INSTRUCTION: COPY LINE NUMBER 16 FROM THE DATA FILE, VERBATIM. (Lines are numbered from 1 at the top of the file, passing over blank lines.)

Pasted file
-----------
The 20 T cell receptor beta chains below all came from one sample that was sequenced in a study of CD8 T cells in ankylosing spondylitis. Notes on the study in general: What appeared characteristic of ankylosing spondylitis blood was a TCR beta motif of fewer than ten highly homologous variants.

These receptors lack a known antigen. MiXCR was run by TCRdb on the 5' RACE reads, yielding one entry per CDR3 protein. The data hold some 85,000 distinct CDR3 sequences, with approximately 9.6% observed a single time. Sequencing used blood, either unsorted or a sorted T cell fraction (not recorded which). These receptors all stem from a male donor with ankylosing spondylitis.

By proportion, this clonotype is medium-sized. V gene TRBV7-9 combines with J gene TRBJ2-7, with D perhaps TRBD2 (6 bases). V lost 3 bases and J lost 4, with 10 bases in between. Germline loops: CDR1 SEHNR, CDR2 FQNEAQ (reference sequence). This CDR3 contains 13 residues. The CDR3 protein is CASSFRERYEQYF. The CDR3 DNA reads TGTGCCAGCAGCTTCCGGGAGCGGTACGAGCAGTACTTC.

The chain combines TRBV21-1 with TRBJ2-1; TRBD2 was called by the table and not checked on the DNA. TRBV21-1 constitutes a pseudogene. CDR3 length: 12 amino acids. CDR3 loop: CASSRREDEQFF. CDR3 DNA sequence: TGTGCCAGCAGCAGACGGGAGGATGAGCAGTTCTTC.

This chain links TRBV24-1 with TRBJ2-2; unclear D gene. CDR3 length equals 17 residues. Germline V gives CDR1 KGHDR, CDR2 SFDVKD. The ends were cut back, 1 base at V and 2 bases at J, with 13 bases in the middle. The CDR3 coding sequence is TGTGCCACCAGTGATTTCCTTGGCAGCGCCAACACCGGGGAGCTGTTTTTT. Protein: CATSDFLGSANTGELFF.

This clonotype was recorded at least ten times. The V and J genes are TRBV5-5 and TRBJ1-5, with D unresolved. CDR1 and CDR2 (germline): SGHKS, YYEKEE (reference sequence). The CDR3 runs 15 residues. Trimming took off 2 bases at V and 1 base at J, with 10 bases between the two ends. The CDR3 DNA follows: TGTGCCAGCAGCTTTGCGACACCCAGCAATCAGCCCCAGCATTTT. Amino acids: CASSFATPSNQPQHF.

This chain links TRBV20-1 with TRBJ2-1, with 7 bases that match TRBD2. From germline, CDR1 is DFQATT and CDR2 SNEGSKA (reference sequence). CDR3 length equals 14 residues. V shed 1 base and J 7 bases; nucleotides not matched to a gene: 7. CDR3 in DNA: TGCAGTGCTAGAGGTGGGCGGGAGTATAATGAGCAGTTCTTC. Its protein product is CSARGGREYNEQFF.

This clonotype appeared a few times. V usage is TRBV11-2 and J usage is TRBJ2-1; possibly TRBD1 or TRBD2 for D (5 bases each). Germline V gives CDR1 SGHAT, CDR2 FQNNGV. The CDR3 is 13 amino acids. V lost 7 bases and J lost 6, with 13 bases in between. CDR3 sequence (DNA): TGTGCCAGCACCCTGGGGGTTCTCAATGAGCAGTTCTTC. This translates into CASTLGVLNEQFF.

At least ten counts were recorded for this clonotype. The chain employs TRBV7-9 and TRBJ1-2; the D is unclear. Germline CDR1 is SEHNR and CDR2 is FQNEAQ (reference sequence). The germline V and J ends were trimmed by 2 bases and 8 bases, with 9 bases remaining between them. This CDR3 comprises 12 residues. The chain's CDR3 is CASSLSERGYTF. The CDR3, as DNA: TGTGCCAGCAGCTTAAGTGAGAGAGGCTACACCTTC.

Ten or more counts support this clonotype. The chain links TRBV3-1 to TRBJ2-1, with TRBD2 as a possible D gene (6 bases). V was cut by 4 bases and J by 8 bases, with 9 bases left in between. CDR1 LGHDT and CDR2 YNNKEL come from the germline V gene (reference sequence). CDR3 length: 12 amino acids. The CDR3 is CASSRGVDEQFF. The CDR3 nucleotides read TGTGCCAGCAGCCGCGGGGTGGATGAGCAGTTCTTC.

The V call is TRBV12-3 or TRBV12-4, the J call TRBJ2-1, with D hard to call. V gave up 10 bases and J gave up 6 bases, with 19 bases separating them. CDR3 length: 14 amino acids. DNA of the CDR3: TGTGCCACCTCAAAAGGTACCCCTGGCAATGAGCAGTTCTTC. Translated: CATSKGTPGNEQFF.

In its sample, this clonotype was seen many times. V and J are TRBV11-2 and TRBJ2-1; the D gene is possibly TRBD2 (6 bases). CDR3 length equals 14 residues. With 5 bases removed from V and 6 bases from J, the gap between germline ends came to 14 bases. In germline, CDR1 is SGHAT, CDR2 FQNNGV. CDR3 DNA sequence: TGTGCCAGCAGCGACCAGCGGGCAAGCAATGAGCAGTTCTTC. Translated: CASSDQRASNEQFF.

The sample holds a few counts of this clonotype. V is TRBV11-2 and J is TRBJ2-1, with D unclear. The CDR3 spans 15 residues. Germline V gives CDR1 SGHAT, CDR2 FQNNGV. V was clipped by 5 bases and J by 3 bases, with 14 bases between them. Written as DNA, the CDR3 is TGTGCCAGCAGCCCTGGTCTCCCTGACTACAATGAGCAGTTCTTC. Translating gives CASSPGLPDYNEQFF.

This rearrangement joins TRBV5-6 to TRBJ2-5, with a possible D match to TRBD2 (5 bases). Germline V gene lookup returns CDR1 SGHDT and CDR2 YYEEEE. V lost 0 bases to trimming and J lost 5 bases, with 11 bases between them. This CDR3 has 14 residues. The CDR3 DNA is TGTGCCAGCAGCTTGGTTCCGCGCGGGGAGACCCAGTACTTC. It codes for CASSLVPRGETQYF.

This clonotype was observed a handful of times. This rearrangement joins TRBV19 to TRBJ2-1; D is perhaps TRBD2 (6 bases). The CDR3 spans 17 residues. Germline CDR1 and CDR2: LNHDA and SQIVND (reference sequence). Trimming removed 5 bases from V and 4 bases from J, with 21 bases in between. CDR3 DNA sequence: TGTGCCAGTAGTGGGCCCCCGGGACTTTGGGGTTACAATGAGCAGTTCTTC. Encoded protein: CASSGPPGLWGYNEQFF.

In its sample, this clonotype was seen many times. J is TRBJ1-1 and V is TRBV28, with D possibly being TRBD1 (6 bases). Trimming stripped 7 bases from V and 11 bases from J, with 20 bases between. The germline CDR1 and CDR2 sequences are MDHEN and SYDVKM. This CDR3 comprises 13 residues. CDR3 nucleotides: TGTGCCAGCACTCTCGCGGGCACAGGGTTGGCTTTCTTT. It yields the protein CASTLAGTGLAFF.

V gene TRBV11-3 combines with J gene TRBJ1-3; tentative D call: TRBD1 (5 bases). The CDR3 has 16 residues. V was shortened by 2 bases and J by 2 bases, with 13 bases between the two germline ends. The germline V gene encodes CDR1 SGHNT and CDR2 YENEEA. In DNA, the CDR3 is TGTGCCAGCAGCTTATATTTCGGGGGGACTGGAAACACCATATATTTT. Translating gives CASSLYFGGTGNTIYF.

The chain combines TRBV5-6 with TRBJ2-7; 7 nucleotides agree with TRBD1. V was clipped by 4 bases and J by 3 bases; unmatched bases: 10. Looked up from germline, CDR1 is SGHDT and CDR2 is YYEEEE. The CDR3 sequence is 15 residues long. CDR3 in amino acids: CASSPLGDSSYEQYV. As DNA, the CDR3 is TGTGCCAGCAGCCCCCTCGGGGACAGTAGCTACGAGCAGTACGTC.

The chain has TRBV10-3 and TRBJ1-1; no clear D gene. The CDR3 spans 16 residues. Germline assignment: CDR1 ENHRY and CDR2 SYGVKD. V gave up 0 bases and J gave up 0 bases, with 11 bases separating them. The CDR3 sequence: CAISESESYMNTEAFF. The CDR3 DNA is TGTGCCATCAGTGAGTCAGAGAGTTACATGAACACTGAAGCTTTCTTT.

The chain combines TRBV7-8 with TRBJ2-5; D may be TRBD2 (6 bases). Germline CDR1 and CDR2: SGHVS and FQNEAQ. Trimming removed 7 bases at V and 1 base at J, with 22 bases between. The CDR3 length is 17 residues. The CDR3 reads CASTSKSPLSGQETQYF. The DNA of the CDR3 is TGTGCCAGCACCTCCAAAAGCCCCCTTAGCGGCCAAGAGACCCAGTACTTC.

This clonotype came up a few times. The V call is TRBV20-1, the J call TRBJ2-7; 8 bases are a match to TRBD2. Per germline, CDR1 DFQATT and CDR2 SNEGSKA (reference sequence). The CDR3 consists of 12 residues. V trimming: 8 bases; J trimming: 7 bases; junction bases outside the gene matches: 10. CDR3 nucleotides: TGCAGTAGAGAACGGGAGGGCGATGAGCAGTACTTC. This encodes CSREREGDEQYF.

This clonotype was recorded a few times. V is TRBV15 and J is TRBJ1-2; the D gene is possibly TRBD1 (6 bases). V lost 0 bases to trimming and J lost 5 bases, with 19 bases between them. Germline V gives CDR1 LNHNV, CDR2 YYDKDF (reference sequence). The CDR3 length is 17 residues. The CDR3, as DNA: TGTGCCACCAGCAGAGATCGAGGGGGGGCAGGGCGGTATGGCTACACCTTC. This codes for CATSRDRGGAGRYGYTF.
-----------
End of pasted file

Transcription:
In its sample, this clonotype was seen many times. J is TRBJ1-1 and V is TRBV28, with D possibly being TRBD1 (6 bases). Trimming stripped 7 bases from V and 11 bases from J, with 20 bases between. The germline CDR1 and CDR2 sequences are MDHEN and SYDVKM. This CDR3 comprises 13 residues. CDR3 nucleotides: TGTGCCAGCACTCTCGCGGGCACAGGGTTGGCTTTCTTT. It yields the protein CASTLAGTGLAFF.